If you go back several years ago, we pointed our cross-functional optimization focus in other areas. For example, tobacco, where we identified opportunities to improve our supply chain terms and service levels, our in-store ordering and inventory management practices in our home office, pricing and promotional activities. Today, we have significantly enhanced capabilities, including our partnership with Core-Mark, new operating and pricing Capabilities & Murphy Drive Rewards, which have all generated both share gains and margin contribution growth since their implementation. Therefore, as we now point our optimization machine toward our lease to develop categories, not only are we coming up the learning curve faster, but we have new capabilities in place, which elevate our expectations of future benefits.

In particular, we are close to renewing another five-year contract with Core-Mark that we expect to benefit the business in 2021 and beyond with specific emphasis on improving and optimizing our food and beverage offer and cost of goods. We recognize that building these capabilities internally is not easy, and it takes time. And given we are in the early stages of building these new capabilities, we are also open to acquiring a capability set from the outside that could complement what we do well, and that could also provide distinctive offers that scale suitable for our formats and customers. More broadly, we have not participated in the M&A market beyond one off locations for several reasons we have succinctly stated over the years.

In our view, paying a premium for less than average assets to simply build scale is not a financially sustainable model. We would rather acquire their value-seeking customers through new store growth with our low price offers, which we believe has generated higher returns than we could have attained through M&A. As such, we view this acquisition of a unique capability like food and beverage, through a different lens. Moreover, after having built or bought an enhanced food and beverage capability, we could then view the acquisition of better-than-average mid-sized firms in markets we find attractive differently as we would have a stronger basis to compete for those assets and generate the necessary synergies to make an acquisition accretive.

At the end of the day, the M&A opportunities we desire may not be available to us at the price we want to pay, but it is an option we are going to explore going forward. And if successful could open up other paths in the future. The framework for which we have historically viewed capital allocation options remains largely unchanged. However, as discussed, we have advanced significantly as a firm since our spend and believe now is the right time to not only sustain and grow our primary capital allocation options, but to diversify our capital allocation options including a mechanism to return capital to shareholders more consistently going forward, namely a dividend.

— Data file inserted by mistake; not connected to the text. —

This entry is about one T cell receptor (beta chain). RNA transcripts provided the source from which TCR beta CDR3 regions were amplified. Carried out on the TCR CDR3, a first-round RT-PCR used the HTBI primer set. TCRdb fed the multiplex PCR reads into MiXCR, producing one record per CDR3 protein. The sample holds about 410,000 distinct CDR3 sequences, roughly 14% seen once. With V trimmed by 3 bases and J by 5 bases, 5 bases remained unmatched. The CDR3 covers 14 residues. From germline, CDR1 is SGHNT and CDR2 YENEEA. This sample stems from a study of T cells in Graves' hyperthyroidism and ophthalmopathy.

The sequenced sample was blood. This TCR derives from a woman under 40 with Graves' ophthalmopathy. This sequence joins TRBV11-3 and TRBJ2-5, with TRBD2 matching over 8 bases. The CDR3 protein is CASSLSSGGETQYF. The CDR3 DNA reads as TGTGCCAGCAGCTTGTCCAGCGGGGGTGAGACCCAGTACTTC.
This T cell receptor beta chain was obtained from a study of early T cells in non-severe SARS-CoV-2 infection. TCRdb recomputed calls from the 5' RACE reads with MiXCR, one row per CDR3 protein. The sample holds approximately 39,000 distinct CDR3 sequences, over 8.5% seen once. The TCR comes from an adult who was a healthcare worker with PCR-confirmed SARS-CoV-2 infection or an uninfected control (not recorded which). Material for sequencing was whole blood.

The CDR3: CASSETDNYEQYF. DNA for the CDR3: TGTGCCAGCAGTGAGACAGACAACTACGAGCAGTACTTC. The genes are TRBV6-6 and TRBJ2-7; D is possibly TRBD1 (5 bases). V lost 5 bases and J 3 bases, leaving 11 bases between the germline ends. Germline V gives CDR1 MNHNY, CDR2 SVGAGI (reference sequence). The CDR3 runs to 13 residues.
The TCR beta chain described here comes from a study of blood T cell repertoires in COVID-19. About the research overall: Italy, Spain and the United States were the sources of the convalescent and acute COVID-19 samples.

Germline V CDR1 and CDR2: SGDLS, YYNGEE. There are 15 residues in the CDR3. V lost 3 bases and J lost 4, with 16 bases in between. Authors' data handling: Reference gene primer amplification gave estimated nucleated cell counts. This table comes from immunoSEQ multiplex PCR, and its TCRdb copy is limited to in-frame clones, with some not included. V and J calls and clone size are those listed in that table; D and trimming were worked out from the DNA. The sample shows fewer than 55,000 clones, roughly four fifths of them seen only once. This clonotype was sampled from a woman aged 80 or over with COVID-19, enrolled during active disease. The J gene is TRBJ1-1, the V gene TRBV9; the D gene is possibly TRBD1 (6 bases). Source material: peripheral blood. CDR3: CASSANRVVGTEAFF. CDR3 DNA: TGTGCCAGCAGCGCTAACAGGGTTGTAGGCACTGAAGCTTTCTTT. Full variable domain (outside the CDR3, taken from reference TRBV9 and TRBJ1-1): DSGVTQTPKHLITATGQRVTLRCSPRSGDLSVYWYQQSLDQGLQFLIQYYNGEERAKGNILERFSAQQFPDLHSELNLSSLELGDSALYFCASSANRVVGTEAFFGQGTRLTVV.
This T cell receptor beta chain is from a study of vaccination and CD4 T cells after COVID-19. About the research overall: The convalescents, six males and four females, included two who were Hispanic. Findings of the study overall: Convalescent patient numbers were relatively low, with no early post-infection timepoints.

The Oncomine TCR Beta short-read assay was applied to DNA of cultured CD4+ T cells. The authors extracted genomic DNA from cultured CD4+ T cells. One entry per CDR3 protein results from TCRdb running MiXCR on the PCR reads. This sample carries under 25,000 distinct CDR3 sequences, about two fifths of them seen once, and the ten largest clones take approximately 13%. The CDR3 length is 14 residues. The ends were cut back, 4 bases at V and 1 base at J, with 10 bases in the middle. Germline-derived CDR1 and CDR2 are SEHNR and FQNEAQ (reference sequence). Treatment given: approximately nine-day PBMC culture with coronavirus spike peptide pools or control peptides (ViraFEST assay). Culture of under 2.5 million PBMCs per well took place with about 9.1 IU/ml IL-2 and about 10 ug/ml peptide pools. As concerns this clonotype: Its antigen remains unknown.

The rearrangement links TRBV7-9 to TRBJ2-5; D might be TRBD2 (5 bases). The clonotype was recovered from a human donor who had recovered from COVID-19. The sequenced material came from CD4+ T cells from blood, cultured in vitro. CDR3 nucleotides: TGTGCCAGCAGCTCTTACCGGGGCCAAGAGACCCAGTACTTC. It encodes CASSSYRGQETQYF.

On share repurchases, we have nearly completed the most recent authorization of up to $400 million and the Board has approved an even larger up to $500 million repurchase authorization to be completed by December 31, 2023, providing us a little over three years, which is consistent with the pace of which we have executed prior programs. Needless to say, that commitment should clearly demonstrate our view of the potential of the business over the next few years. Share repurchase can be an extremely effective value creation tool if implemented properly over the right time period and then with a business like ours that is still growing and improving. And while we feel like we have taken advantage of market volatility, we understand some periods will be more desirable than others, and there will simply be times when we are out of the market.

To supplement those periods and provide consistent returns of capital to long-term shareholders, we are excited to make another commitment to long-term value creation in establishing a modest yet meaningful quarterly dividend of $0.25 per share. This initial dividend offers a yield in line with our broader retail peer group, represents a small percentage of our historical cash balances and provides an excellent mechanism to grow with the cash flow generation ability of our business over time as we continue to build out our network and optimize returns from our new stores. We think this is a similar moment for both our company and our investors and is another compelling reason to become a Murphy USA shareholder. And with that, I will turn it over to Mindy.

Mindy West -- Executive Vice President and Chief Financial Officer

Thanks, Andrew. Good morning, everyone, and thank you for listening today. I will start off with some standard items. Average retail gasoline prices per gallon during the quarter were $1.90, sharply lower than year ago prices of $2.38.